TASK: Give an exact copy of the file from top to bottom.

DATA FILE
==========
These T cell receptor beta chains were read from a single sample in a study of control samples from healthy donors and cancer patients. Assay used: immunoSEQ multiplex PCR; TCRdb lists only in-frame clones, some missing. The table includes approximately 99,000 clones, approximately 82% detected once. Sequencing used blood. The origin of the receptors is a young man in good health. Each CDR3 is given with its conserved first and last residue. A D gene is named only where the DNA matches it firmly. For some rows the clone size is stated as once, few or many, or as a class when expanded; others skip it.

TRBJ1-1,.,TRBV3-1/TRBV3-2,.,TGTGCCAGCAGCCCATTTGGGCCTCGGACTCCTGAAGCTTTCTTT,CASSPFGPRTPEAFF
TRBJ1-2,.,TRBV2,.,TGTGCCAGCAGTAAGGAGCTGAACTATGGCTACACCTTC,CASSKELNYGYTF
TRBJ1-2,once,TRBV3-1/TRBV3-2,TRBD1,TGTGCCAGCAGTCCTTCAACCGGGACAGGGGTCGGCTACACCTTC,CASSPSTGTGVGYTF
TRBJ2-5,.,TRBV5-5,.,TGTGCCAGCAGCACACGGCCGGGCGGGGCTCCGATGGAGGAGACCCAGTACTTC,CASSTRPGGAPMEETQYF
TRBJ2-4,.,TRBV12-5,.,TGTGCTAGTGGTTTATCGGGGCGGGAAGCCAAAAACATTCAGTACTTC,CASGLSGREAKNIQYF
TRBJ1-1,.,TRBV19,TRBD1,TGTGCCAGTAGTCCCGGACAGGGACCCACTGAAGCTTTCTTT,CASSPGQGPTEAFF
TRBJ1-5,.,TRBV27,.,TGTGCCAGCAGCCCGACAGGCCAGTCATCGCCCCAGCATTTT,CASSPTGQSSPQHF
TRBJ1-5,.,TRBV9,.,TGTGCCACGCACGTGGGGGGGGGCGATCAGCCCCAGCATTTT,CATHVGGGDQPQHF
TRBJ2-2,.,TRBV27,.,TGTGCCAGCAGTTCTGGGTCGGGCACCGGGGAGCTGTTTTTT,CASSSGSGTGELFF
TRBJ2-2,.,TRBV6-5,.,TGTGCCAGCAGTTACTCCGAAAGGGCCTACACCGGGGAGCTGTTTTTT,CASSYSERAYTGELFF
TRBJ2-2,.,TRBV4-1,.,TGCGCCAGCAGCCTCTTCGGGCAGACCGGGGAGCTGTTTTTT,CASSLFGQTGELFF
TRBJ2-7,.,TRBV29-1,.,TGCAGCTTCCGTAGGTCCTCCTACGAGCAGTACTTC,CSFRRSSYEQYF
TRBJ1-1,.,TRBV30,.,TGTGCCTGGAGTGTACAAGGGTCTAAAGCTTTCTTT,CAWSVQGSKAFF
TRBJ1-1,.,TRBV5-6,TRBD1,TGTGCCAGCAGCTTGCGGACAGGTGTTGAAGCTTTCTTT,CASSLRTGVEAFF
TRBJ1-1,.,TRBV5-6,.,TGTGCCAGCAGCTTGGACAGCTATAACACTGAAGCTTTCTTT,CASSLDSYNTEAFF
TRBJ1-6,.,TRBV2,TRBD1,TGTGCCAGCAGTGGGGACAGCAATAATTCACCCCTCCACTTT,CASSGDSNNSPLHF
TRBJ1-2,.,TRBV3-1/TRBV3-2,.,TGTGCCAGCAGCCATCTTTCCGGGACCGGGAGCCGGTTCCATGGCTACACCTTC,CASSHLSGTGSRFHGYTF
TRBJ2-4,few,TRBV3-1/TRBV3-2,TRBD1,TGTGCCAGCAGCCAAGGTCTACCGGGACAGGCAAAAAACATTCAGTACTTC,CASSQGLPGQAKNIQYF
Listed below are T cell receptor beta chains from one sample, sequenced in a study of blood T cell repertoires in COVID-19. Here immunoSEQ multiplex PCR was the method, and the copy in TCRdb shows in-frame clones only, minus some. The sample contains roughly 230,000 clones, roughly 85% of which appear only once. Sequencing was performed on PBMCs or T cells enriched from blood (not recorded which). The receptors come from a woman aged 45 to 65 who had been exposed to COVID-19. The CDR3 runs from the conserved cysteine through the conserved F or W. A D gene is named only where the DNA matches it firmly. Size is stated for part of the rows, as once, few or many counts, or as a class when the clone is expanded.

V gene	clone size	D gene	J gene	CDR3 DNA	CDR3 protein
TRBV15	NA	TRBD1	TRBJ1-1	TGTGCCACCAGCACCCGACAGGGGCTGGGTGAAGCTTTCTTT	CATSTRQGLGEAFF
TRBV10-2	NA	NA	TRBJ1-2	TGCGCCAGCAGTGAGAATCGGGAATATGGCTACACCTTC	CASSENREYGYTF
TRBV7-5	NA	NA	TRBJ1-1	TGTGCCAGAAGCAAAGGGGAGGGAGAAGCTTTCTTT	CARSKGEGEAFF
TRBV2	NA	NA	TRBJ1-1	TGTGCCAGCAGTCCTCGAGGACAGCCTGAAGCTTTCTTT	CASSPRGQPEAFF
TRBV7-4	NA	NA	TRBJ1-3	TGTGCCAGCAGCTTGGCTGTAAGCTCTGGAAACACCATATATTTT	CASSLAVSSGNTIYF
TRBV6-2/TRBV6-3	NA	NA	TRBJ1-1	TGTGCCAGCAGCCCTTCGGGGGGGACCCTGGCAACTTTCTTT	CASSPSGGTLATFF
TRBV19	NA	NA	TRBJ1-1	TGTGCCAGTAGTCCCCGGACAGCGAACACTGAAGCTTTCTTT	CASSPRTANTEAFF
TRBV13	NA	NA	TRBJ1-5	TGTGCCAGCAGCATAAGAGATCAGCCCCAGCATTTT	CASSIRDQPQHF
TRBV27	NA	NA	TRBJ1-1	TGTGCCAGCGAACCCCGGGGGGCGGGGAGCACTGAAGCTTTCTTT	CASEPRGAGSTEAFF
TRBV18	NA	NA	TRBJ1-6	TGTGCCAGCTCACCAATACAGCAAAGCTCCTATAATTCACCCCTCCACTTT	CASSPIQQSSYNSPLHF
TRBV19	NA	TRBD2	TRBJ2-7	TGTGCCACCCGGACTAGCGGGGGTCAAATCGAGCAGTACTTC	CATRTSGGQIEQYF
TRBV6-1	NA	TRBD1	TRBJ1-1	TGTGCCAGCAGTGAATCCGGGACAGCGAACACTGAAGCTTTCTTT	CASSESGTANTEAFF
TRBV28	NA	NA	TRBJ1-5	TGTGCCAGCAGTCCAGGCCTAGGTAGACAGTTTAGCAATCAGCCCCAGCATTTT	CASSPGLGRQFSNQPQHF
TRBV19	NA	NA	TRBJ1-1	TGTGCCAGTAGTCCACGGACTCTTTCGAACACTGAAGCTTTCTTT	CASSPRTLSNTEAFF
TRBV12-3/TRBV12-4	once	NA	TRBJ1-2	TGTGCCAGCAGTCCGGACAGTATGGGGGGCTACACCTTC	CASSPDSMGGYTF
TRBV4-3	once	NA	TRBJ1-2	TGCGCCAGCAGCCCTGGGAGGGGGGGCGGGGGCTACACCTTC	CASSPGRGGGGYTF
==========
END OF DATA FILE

These T cell receptor beta chains were read from a single sample in a study of control samples from healthy donors and cancer patients. Assay used: immunoSEQ multiplex PCR; TCRdb lists only in-frame clones, some missing. The table includes approximately 99,000 clones, approximately 82% detected once. Sequencing used blood. The origin of the receptors is a young man in good health. Each CDR3 is given with its conserved first and last residue. A D gene is named only where the DNA matches it firmly. For some rows the clone size is stated as once, few or many, or as a class when expanded; others skip it.

TRBJ1-1,.,TRBV3-1/TRBV3-2,.,TGTGCCAGCAGCCCATTTGGGCCTCGGACTCCTGAAGCTTTCTTT,CASSPFGPRTPEAFF
TRBJ1-2,.,TRBV2,.,TGTGCCAGCAGTAAGGAGCTGAACTATGGCTACACCTTC,CASSKELNYGYTF
TRBJ1-2,once,TRBV3-1/TRBV3-2,TRBD1,TGTGCCAGCAGTCCTTCAACCGGGACAGGGGTCGGCTACACCTTC,CASSPSTGTGVGYTF
TRBJ2-5,.,TRBV5-5,.,TGTGCCAGCAGCACACGGCCGGGCGGGGCTCCGATGGAGGAGACCCAGTACTTC,CASSTRPGGAPMEETQYF
TRBJ2-4,.,TRBV12-5,.,TGTGCTAGTGGTTTATCGGGGCGGGAAGCCAAAAACATTCAGTACTTC,CASGLSGREAKNIQYF
TRBJ1-1,.,TRBV19,TRBD1,TGTGCCAGTAGTCCCGGACAGGGACCCACTGAAGCTTTCTTT,CASSPGQGPTEAFF
TRBJ1-5,.,TRBV27,.,TGTGCCAGCAGCCCGACAGGCCAGTCATCGCCCCAGCATTTT,CASSPTGQSSPQHF
TRBJ1-5,.,TRBV9,.,TGTGCCACGCACGTGGGGGGGGGCGATCAGCCCCAGCATTTT,CATHVGGGDQPQHF
TRBJ2-2,.,TRBV27,.,TGTGCCAGCAGTTCTGGGTCGGGCACCGGGGAGCTGTTTTTT,CASSSGSGTGELFF
TRBJ2-2,.,TRBV6-5,.,TGTGCCAGCAGTTACTCCGAAAGGGCCTACACCGGGGAGCTGTTTTTT,CASSYSERAYTGELFF
TRBJ2-2,.,TRBV4-1,.,TGCGCCAGCAGCCTCTTCGGGCAGACCGGGGAGCTGTTTTTT,CASSLFGQTGELFF
TRBJ2-7,.,TRBV29-1,.,TGCAGCTTCCGTAGGTCCTCCTACGAGCAGTACTTC,CSFRRSSYEQYF
TRBJ1-1,.,TRBV30,.,TGTGCCTGGAGTGTACAAGGGTCTAAAGCTTTCTTT,CAWSVQGSKAFF
TRBJ1-1,.,TRBV5-6,TRBD1,TGTGCCAGCAGCTTGCGGACAGGTGTTGAAGCTTTCTTT,CASSLRTGVEAFF
TRBJ1-1,.,TRBV5-6,.,TGTGCCAGCAGCTTGGACAGCTATAACACTGAAGCTTTCTTT,CASSLDSYNTEAFF
TRBJ1-6,.,TRBV2,TRBD1,TGTGCCAGCAGTGGGGACAGCAATAATTCACCCCTCCACTTT,CASSGDSNNSPLHF
TRBJ1-2,.,TRBV3-1/TRBV3-2,.,TGTGCCAGCAGCCATCTTTCCGGGACCGGGAGCCGGTTCCATGGCTACACCTTC,CASSHLSGTGSRFHGYTF
TRBJ2-4,few,TRBV3-1/TRBV3-2,TRBD1,TGTGCCAGCAGCCAAGGTCTACCGGGACAGGCAAAAAACATTCAGTACTTC,CASSQGLPGQAKNIQYF
Listed below are T cell receptor beta chains from one sample, sequenced in a study of blood T cell repertoires in COVID-19. Here immunoSEQ multiplex PCR was the method, and the copy in TCRdb shows in-frame clones only, minus some. The sample contains roughly 230,000 clones, roughly 85% of which appear only once. Sequencing was performed on PBMCs or T cells enriched from blood (not recorded which). The receptors come from a woman aged 45 to 65 who had been exposed to COVID-19. The CDR3 runs from the conserved cysteine through the conserved F or W. A D gene is named only where the DNA matches it firmly. Size is stated for part of the rows, as once, few or many counts, or as a class when the clone is expanded.

V gene	clone size	D gene	J gene	CDR3 DNA	CDR3 protein
TRBV15	NA	TRBD1	TRBJ1-1	TGTGCCACCAGCACCCGACAGGGGCTGGGTGAAGCTTTCTTT	CATSTRQGLGEAFF
TRBV10-2	NA	NA	TRBJ1-2	TGCGCCAGCAGTGAGAATCGGGAATATGGCTACACCTTC	CASSENREYGYTF
TRBV7-5	NA	NA	TRBJ1-1	TGTGCCAGAAGCAAAGGGGAGGGAGAAGCTTTCTTT	CARSKGEGEAFF
TRBV2	NA	NA	TRBJ1-1	TGTGCCAGCAGTCCTCGAGGACAGCCTGAAGCTTTCTTT	CASSPRGQPEAFF
TRBV7-4	NA	NA	TRBJ1-3	TGTGCCAGCAGCTTGGCTGTAAGCTCTGGAAACACCATATATTTT	CASSLAVSSGNTIYF
TRBV6-2/TRBV6-3	NA	NA	TRBJ1-1	TGTGCCAGCAGCCCTTCGGGGGGGACCCTGGCAACTTTCTTT	CASSPSGGTLATFF
TRBV19	NA	NA	TRBJ1-1	TGTGCCAGTAGTCCCCGGACAGCGAACACTGAAGCTTTCTTT	CASSPRTANTEAFF
TRBV13	NA	NA	TRBJ1-5	TGTGCCAGCAGCATAAGAGATCAGCCCCAGCATTTT	CASSIRDQPQHF
TRBV27	NA	NA	TRBJ1-1	TGTGCCAGCGAACCCCGGGGGGCGGGGAGCACTGAAGCTTTCTTT	CASEPRGAGSTEAFF
TRBV18	NA	NA	TRBJ1-6	TGTGCCAGCTCACCAATACAGCAAAGCTCCTATAATTCACCCCTCCACTTT	CASSPIQQSSYNSPLHF
TRBV19	NA	TRBD2	TRBJ2-7	TGTGCCACCCGGACTAGCGGGGGTCAAATCGAGCAGTACTTC	CATRTSGGQIEQYF
TRBV6-1	NA	TRBD1	TRBJ1-1	TGTGCCAGCAGTGAATCCGGGACAGCGAACACTGAAGCTTTCTTT	CASSESGTANTEAFF
TRBV28	NA	NA	TRBJ1-5	TGTGCCAGCAGTCCAGGCCTAGGTAGACAGTTTAGCAATCAGCCCCAGCATTTT	CASSPGLGRQFSNQPQHF
TRBV19	NA	NA	TRBJ1-1	TGTGCCAGTAGTCCACGGACTCTTTCGAACACTGAAGCTTTCTTT	CASSPRTLSNTEAFF
TRBV12-3/TRBV12-4	once	NA	TRBJ1-2	TGTGCCAGCAGTCCGGACAGTATGGGGGGCTACACCTTC	CASSPDSMGGYTF
TRBV4-3	once	NA	TRBJ1-2	TGCGCCAGCAGCCCTGGGAGGGGGGGCGGGGGCTACACCTTC	CASSPGRGGGGYTF